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The International Workshop, which focused on the information and communication technologies (ICT) that are applied to crop production agriculture is a best-likely-mechanism for precision agriculture. To set the tone, two keynote talks were delivered. The first talk of Dr. Pauline Chivenge on Rice Crop Manager a mobile app that was co-developed by the International Rice Research Institute (IRRI) and the Philippine Rice Research Institute (PhilRice) showed farmers can gain higher productivities and better incomes when correct fertilizer and crop management decisions were followed. The second talk of Mr. Chia-Yu Lin had zeroed on the different technologies of Taiwan Agricultural Research Institute (TARI) including the use of drones for field mapping and automated control of sluice gates for better irrigation control. Further, the individual country participants reported on their state of Precision Ag Technologies that are being explored at different stages of development. 

My ponderings on the workshop activities made me realize that we really need strategic directions for modernizing farming given the challenges imposed upon us by high population, shrinking crop lands, climate change and increasing resource costs. While the initial investments may be quite high, by changing our mindsets with the use of better farming models such as putting greater focus on organized farmer groups, concomitantly getting substantial support from the government will make precision agricultural technologies viable even in the countryside. A strong public-private partnership can be a  leverage on the economic muscles and national mandate of the government, and the creativity and flexibility of the private companies to create long lasting ventures. This could easily be seen in the automated fertigation system developed by the company A-til-Ze for a farmer group, which we visited. There is a need to validate the effectiveness of technologies to deliver the desired final results. We have to wean out the low impact ones that require substantial investments on research, and drive on those that can create synergisms with the current set of available technologies.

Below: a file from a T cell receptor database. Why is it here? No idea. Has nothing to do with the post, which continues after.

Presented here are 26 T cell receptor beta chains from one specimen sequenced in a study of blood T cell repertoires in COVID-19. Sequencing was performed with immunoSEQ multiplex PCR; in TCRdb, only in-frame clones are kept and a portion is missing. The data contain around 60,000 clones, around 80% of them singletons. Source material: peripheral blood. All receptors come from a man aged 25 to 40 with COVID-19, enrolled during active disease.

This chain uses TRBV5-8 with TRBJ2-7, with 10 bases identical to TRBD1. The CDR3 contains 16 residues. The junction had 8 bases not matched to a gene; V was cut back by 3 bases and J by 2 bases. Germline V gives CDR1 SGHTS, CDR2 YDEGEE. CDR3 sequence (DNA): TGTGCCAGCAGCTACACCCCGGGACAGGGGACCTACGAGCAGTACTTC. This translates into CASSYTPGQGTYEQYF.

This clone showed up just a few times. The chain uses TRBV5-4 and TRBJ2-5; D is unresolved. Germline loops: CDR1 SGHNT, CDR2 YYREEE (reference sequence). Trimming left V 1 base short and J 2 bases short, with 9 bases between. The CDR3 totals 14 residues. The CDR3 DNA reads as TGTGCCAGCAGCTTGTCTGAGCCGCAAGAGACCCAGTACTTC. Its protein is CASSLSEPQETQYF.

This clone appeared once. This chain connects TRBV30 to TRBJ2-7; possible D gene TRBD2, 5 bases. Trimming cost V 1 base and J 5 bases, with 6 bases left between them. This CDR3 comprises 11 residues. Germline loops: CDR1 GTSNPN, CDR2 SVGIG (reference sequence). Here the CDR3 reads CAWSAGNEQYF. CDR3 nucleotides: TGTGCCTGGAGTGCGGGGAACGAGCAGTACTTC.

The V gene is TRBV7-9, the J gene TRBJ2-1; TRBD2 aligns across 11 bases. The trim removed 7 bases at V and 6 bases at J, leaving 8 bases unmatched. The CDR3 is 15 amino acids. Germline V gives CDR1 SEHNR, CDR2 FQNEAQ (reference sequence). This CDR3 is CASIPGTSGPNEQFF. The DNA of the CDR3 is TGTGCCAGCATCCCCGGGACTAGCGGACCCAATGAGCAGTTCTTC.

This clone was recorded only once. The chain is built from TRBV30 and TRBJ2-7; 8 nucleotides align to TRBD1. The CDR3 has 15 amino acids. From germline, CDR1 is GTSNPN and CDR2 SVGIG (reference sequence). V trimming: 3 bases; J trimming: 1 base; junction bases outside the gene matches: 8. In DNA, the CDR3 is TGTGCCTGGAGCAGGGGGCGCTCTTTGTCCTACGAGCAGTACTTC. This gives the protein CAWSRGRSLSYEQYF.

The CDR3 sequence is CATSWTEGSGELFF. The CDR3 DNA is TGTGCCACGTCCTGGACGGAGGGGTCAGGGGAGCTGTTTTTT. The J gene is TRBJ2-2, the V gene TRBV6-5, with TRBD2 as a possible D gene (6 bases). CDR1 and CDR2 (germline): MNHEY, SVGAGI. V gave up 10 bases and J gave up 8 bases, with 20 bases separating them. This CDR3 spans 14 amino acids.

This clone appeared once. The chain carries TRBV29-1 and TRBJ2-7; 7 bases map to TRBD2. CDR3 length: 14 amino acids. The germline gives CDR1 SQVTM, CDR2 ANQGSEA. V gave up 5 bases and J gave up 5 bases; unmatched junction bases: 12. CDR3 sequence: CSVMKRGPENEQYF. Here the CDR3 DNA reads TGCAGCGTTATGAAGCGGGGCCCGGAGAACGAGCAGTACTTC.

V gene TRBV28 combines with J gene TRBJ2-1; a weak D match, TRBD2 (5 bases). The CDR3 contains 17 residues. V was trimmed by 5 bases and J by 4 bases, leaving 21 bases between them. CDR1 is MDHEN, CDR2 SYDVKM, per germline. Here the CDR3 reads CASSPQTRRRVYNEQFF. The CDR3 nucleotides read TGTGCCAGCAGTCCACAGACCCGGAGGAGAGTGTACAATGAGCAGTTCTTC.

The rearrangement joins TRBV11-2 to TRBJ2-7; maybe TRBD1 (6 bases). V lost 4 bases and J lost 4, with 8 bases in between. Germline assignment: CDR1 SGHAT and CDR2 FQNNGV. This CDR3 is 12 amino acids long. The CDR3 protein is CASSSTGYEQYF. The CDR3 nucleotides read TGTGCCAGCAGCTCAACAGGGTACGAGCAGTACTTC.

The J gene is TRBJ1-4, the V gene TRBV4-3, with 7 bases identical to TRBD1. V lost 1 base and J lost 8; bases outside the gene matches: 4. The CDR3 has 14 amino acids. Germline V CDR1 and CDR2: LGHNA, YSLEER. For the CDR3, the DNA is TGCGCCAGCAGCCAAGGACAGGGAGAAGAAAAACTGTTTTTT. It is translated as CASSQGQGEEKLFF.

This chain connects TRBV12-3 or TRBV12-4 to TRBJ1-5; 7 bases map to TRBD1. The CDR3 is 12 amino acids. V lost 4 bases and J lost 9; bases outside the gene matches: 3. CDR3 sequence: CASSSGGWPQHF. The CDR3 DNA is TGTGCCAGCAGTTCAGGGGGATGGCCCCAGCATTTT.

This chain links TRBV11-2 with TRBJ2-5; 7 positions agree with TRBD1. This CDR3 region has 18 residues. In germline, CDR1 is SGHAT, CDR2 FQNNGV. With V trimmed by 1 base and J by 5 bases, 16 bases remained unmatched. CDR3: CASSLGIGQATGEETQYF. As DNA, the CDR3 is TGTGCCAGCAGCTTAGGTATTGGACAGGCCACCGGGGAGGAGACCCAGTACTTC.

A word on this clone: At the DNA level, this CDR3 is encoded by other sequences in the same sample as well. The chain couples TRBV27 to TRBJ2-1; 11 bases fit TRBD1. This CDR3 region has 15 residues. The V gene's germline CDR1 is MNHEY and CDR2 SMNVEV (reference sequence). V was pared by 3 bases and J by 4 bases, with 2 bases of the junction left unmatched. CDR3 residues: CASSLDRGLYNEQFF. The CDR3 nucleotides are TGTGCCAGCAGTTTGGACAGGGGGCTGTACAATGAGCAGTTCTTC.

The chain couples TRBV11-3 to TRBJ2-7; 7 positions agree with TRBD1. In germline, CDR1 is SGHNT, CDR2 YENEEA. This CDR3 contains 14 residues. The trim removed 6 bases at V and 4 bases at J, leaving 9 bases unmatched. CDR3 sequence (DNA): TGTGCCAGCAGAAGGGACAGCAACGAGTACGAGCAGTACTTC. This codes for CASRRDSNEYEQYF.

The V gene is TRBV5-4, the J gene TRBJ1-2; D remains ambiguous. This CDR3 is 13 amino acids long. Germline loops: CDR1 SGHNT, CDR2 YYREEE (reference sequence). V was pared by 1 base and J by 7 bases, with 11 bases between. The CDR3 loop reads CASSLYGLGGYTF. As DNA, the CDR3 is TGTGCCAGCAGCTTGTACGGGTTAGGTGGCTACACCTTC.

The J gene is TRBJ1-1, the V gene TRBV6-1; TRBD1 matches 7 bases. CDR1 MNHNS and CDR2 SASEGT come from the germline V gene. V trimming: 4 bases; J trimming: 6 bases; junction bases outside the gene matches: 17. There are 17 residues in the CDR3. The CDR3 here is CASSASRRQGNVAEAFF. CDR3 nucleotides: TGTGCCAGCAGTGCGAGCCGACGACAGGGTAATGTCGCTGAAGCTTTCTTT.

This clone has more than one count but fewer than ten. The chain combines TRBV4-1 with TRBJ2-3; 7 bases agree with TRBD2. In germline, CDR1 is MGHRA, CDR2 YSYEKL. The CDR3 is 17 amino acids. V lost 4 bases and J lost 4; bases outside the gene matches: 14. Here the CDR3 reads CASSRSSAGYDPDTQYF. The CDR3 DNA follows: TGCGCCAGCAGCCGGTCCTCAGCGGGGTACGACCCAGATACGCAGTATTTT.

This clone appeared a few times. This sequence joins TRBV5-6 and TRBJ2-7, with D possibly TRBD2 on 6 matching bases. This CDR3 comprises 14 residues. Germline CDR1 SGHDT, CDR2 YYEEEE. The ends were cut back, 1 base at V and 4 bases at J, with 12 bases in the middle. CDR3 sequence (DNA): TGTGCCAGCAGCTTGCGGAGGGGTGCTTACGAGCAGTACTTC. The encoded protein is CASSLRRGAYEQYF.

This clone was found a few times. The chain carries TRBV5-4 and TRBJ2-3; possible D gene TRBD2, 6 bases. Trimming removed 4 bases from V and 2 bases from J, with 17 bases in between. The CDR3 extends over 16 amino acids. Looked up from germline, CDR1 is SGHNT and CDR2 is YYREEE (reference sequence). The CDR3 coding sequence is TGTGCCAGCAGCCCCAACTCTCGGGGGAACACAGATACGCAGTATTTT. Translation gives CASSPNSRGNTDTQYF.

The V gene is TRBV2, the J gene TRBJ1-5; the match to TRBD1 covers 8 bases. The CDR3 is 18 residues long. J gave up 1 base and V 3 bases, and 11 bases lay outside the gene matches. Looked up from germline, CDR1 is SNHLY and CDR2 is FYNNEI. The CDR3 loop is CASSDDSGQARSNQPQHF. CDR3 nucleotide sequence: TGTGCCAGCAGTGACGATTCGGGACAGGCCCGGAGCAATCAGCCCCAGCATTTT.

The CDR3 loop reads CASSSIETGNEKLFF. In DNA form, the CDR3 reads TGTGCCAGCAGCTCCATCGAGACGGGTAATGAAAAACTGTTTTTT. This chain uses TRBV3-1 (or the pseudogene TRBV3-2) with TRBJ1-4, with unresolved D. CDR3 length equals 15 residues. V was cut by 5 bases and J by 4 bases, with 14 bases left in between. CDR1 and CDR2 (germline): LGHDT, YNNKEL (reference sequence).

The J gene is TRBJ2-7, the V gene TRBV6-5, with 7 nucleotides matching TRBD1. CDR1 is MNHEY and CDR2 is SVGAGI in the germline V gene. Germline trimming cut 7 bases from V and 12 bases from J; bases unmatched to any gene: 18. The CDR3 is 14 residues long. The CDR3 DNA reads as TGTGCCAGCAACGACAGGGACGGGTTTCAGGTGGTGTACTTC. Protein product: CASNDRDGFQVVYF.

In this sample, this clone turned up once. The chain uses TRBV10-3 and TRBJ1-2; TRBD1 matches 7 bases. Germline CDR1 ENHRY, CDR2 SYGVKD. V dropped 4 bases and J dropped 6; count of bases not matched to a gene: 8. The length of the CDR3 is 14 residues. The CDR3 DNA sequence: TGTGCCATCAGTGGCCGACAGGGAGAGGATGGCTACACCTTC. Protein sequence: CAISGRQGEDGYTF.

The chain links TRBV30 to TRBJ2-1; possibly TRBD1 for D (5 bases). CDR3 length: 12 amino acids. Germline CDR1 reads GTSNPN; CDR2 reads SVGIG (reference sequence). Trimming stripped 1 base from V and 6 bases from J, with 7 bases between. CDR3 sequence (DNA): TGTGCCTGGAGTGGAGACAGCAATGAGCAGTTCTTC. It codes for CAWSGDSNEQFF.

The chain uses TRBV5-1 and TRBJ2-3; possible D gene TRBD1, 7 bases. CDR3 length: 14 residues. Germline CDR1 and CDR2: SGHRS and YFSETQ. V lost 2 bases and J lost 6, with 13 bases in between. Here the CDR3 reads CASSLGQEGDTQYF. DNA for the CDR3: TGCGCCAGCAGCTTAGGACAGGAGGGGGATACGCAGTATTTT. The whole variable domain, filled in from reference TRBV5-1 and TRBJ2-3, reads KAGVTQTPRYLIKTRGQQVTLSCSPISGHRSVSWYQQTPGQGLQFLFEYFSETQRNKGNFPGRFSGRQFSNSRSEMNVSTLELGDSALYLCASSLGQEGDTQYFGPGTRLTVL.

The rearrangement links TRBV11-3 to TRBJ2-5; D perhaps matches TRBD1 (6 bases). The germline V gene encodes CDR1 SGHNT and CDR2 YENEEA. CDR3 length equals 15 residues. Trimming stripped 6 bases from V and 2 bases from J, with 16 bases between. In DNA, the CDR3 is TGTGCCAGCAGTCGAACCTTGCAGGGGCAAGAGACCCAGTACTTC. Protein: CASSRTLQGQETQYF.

There seemed to be a great need for the country research centers to work together on specific areas, for example, on the use of artificial intelligence on image data collected by the drones and field sensors providing meteorological, hydraulic and soil information to maximize the productivity of the crop lands. Robotics for unmanned agricultural vehicles would address the future shortage of farmers, for increased resource use efficiency and lower any negative environment impact. Long before, these are far distant realities within the enclaves of futuristic technologies, but today we find them very relevant and game changers to reckon upon on how we should aptly do things.

The MARDI and FFTC staff, who hosted the workshop had made an excellent job on looking after the individual needs of the participants. Thank you so much for putting a lot of heartfelt efforts to make the workshop successful. My gratitude goes to Dr. Kuo-Ching Lin, Director, FFTC and Datuk Dr. Mohamad Roff Bin Mohd Noor, MARDI Director General for their keen insights and sharing the importance of Precision Ag, and for deploying the necessary resources that made the workshop possible. Congratulations to us all and I am earnestly looking for a productive collaboration in the future.


Filipino speaker Dr. Jasper Tallada, from the Philippine Rice Research Institute, said the ICT workshop made him realize that there really is a need for strategic directions in modernizing farming given the challenges imposed upon us by high population, shrinking crop lands, climate change and increasing resource costs.